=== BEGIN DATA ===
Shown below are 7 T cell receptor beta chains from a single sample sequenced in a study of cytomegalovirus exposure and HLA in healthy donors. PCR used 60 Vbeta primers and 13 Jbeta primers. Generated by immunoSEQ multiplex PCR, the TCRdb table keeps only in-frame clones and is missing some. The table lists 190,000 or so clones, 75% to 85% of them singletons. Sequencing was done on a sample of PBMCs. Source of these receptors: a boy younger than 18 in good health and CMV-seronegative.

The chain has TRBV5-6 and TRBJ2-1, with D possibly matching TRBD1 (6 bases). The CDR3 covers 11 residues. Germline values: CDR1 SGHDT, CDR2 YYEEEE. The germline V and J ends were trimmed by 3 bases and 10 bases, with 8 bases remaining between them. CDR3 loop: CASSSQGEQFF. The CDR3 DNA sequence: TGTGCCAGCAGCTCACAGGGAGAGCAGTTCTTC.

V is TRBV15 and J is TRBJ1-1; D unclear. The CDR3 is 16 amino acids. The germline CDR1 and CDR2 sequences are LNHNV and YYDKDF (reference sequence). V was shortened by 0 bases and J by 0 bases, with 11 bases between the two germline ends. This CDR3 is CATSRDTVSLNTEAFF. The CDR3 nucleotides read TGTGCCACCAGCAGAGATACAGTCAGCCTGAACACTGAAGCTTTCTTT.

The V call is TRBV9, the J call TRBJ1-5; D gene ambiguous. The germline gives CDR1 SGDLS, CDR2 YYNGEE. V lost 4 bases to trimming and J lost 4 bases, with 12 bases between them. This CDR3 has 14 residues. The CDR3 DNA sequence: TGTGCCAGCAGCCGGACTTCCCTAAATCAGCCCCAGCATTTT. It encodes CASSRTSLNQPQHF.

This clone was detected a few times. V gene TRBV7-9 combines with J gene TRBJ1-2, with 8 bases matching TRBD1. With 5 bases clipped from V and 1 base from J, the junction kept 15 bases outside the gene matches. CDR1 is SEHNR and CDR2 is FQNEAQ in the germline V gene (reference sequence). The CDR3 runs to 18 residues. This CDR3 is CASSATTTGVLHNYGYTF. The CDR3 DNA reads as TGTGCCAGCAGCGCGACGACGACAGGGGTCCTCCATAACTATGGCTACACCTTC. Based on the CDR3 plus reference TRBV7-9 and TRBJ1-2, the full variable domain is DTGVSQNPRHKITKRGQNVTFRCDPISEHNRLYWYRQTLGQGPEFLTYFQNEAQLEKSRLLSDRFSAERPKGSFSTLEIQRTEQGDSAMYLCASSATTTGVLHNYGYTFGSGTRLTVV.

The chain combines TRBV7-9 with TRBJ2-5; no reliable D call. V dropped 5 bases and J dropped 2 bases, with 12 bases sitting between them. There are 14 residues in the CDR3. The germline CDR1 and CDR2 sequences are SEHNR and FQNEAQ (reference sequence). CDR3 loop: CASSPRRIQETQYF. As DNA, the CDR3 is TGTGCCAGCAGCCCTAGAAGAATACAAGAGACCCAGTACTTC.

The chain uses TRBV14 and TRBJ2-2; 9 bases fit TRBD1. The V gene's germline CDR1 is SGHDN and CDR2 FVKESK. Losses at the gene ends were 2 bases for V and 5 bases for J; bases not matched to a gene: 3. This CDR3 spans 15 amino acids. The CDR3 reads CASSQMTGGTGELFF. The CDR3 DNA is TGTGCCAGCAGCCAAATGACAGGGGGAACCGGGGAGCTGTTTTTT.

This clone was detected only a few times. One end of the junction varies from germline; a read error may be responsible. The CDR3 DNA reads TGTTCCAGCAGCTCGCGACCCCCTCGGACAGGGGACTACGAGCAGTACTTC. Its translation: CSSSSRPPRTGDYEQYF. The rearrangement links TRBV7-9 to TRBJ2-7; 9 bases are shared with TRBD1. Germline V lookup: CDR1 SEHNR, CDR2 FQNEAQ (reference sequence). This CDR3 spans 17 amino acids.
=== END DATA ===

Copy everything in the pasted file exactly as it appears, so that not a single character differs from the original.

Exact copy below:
Shown below are 7 T cell receptor beta chains from a single sample sequenced in a study of cytomegalovirus exposure and HLA in healthy donors. PCR used 60 Vbeta primers and 13 Jbeta primers. Generated by immunoSEQ multiplex PCR, the TCRdb table keeps only in-frame clones and is missing some. The table lists 190,000 or so clones, 75% to 85% of them singletons. Sequencing was done on a sample of PBMCs. Source of these receptors: a boy younger than 18 in good health and CMV-seronegative.

The chain has TRBV5-6 and TRBJ2-1, with D possibly matching TRBD1 (6 bases). The CDR3 covers 11 residues. Germline values: CDR1 SGHDT, CDR2 YYEEEE. The germline V and J ends were trimmed by 3 bases and 10 bases, with 8 bases remaining between them. CDR3 loop: CASSSQGEQFF. The CDR3 DNA sequence: TGTGCCAGCAGCTCACAGGGAGAGCAGTTCTTC.

V is TRBV15 and J is TRBJ1-1; D unclear. The CDR3 is 16 amino acids. The germline CDR1 and CDR2 sequences are LNHNV and YYDKDF (reference sequence). V was shortened by 0 bases and J by 0 bases, with 11 bases between the two germline ends. This CDR3 is CATSRDTVSLNTEAFF. The CDR3 nucleotides read TGTGCCACCAGCAGAGATACAGTCAGCCTGAACACTGAAGCTTTCTTT.

The V call is TRBV9, the J call TRBJ1-5; D gene ambiguous. The germline gives CDR1 SGDLS, CDR2 YYNGEE. V lost 4 bases to trimming and J lost 4 bases, with 12 bases between them. This CDR3 has 14 residues. The CDR3 DNA sequence: TGTGCCAGCAGCCGGACTTCCCTAAATCAGCCCCAGCATTTT. It encodes CASSRTSLNQPQHF.

This clone was detected a few times. V gene TRBV7-9 combines with J gene TRBJ1-2, with 8 bases matching TRBD1. With 5 bases clipped from V and 1 base from J, the junction kept 15 bases outside the gene matches. CDR1 is SEHNR and CDR2 is FQNEAQ in the germline V gene (reference sequence). The CDR3 runs to 18 residues. This CDR3 is CASSATTTGVLHNYGYTF. The CDR3 DNA reads as TGTGCCAGCAGCGCGACGACGACAGGGGTCCTCCATAACTATGGCTACACCTTC. Based on the CDR3 plus reference TRBV7-9 and TRBJ1-2, the full variable domain is DTGVSQNPRHKITKRGQNVTFRCDPISEHNRLYWYRQTLGQGPEFLTYFQNEAQLEKSRLLSDRFSAERPKGSFSTLEIQRTEQGDSAMYLCASSATTTGVLHNYGYTFGSGTRLTVV.

The chain combines TRBV7-9 with TRBJ2-5; no reliable D call. V dropped 5 bases and J dropped 2 bases, with 12 bases sitting between them. There are 14 residues in the CDR3. The germline CDR1 and CDR2 sequences are SEHNR and FQNEAQ (reference sequence). CDR3 loop: CASSPRRIQETQYF. As DNA, the CDR3 is TGTGCCAGCAGCCCTAGAAGAATACAAGAGACCCAGTACTTC.

The chain uses TRBV14 and TRBJ2-2; 9 bases fit TRBD1. The V gene's germline CDR1 is SGHDN and CDR2 FVKESK. Losses at the gene ends were 2 bases for V and 5 bases for J; bases not matched to a gene: 3. This CDR3 spans 15 amino acids. The CDR3 reads CASSQMTGGTGELFF. The CDR3 DNA is TGTGCCAGCAGCCAAATGACAGGGGGAACCGGGGAGCTGTTTTTT.

This clone was detected only a few times. One end of the junction varies from germline; a read error may be responsible. The CDR3 DNA reads TGTTCCAGCAGCTCGCGACCCCCTCGGACAGGGGACTACGAGCAGTACTTC. Its translation: CSSSSRPPRTGDYEQYF. The rearrangement links TRBV7-9 to TRBJ2-7; 9 bases are shared with TRBD1. Germline V lookup: CDR1 SEHNR, CDR2 FQNEAQ (reference sequence). This CDR3 spans 17 amino acids.